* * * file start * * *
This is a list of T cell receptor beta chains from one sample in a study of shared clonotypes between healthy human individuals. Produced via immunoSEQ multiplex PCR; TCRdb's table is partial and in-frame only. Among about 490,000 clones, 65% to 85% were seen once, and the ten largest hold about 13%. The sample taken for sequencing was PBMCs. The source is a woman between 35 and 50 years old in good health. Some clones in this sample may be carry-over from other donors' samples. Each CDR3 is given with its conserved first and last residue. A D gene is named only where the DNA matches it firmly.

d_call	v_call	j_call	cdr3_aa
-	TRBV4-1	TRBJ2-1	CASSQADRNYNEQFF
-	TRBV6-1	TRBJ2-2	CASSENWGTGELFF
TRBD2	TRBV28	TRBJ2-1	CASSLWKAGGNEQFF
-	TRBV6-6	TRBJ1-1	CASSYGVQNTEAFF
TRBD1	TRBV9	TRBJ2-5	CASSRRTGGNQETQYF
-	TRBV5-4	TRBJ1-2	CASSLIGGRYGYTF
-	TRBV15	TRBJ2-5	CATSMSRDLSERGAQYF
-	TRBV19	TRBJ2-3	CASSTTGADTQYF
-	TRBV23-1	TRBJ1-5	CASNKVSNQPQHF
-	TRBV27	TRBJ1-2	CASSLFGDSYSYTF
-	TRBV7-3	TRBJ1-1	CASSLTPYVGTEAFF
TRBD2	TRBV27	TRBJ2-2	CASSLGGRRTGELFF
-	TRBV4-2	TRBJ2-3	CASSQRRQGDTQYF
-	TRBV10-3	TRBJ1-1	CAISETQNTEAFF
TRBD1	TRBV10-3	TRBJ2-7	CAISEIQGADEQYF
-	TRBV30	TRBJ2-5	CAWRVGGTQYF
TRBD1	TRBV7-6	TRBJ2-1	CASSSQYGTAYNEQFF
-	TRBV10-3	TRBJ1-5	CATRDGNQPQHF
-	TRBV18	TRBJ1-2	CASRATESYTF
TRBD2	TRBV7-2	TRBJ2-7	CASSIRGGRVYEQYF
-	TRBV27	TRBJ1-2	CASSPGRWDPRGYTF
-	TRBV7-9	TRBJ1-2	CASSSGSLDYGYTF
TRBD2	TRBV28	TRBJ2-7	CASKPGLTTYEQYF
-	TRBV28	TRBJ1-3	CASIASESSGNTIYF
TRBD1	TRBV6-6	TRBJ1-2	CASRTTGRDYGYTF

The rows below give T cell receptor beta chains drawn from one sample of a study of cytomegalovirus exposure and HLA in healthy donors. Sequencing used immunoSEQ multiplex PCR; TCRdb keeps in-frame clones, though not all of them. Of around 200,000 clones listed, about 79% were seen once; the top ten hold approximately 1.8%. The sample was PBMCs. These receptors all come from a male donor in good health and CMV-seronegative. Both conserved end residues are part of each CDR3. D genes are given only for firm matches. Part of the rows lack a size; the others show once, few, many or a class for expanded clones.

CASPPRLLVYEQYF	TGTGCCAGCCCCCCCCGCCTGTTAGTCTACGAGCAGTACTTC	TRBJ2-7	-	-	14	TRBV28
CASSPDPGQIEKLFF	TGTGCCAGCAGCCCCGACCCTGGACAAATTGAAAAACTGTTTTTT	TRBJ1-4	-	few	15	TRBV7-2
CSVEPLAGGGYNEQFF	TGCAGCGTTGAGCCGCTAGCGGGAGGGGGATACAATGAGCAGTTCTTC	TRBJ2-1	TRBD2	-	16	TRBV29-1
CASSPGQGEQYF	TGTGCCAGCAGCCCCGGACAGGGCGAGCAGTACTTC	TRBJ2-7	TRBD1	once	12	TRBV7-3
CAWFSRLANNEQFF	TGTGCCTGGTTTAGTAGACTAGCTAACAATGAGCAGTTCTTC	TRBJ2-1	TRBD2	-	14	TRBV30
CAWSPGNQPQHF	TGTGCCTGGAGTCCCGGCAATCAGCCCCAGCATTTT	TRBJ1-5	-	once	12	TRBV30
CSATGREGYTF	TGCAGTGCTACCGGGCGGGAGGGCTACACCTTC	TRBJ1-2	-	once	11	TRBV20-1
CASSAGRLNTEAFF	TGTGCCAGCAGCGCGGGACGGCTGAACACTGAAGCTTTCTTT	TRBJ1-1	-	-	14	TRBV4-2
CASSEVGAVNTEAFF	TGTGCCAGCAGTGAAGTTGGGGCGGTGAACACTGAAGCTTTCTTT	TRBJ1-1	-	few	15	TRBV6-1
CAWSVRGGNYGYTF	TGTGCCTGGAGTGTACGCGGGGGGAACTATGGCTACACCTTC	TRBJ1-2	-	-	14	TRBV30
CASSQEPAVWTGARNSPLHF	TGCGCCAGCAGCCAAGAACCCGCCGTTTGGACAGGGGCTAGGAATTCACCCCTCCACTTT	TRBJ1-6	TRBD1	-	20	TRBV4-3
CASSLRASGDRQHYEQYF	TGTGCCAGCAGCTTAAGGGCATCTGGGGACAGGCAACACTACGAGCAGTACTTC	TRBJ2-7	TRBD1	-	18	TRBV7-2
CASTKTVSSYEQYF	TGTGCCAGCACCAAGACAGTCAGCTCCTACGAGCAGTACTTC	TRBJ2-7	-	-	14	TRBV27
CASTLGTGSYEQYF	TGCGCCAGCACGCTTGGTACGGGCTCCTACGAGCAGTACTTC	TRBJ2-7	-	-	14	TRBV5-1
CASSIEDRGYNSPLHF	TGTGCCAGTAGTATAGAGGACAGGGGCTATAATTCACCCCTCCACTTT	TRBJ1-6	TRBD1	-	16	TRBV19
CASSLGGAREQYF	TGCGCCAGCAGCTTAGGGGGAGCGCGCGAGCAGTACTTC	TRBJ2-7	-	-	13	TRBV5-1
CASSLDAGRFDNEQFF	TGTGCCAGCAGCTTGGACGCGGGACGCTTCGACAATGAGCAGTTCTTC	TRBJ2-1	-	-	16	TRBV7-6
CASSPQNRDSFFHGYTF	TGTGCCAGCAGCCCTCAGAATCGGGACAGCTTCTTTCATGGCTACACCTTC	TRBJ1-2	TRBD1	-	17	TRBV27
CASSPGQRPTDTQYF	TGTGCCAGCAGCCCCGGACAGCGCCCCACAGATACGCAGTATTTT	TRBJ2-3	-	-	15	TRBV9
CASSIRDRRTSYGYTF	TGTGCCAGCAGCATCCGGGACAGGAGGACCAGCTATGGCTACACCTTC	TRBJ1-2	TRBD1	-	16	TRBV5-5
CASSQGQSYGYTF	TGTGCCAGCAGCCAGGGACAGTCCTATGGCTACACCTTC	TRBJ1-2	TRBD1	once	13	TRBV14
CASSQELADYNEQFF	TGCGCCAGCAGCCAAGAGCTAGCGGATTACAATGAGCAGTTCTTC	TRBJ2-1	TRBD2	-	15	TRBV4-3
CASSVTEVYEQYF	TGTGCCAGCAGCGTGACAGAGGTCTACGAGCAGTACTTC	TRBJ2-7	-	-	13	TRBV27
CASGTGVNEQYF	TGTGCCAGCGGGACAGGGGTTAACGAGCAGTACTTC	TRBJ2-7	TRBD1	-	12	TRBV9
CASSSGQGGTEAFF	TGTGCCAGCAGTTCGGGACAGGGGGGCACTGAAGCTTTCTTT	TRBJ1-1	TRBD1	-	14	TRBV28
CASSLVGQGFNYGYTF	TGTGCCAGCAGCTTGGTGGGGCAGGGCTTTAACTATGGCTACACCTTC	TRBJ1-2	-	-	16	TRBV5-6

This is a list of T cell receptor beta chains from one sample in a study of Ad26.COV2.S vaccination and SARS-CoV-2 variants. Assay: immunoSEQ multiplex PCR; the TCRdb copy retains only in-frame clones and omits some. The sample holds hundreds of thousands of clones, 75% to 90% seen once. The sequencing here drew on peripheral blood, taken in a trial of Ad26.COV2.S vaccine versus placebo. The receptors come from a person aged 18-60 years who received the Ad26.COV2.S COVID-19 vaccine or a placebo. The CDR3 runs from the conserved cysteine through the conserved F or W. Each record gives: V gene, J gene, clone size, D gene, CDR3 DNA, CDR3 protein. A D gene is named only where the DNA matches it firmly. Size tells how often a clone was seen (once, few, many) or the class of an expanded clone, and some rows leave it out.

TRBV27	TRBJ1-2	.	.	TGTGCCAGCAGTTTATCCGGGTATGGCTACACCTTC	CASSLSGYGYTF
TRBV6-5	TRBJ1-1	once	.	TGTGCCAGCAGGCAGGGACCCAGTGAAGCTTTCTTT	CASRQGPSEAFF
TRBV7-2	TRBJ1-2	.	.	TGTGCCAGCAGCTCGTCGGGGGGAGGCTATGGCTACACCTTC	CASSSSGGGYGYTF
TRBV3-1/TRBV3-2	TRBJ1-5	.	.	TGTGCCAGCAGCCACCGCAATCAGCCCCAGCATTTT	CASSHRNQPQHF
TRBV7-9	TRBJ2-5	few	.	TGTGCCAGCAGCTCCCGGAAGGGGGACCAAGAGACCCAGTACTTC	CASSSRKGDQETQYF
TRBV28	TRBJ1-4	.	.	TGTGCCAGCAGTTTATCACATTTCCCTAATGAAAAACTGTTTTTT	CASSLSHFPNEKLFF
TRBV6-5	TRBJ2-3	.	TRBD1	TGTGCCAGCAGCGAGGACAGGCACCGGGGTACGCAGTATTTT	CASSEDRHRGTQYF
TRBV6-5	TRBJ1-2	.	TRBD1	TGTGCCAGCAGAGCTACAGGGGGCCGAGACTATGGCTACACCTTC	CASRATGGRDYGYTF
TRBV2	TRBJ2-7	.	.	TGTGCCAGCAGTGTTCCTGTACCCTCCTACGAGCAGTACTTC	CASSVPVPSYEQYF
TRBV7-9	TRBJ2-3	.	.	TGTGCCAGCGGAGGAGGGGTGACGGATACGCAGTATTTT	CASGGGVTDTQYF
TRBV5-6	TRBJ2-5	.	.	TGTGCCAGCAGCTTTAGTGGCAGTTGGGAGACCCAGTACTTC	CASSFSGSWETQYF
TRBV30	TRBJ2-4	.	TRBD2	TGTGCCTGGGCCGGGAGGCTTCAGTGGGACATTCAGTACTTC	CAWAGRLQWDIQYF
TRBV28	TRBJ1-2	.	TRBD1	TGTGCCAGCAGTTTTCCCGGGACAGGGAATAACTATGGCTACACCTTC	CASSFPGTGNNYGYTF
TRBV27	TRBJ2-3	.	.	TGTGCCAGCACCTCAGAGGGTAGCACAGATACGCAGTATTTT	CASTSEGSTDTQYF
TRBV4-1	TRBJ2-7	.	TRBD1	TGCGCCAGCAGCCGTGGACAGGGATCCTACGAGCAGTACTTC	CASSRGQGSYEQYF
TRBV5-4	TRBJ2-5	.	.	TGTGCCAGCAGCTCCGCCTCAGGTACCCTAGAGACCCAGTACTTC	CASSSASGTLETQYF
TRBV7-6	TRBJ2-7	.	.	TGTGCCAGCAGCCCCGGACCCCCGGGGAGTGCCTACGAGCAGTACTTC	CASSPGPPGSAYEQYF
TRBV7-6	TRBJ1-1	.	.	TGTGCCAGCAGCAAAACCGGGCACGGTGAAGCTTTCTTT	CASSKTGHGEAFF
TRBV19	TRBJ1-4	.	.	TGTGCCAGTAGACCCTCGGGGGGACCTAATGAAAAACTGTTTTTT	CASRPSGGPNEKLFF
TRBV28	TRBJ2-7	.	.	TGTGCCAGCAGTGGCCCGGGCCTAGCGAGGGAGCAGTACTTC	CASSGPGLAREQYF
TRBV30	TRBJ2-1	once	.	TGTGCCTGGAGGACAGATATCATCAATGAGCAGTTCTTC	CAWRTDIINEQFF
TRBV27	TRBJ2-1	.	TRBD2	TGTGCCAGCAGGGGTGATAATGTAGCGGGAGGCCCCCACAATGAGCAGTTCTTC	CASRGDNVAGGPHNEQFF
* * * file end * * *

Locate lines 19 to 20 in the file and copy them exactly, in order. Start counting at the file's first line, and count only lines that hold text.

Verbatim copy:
TRBD1	TRBV7-6	TRBJ2-1	CASSSQYGTAYNEQFF
-	TRBV10-3	TRBJ1-5	CATRDGNQPQHF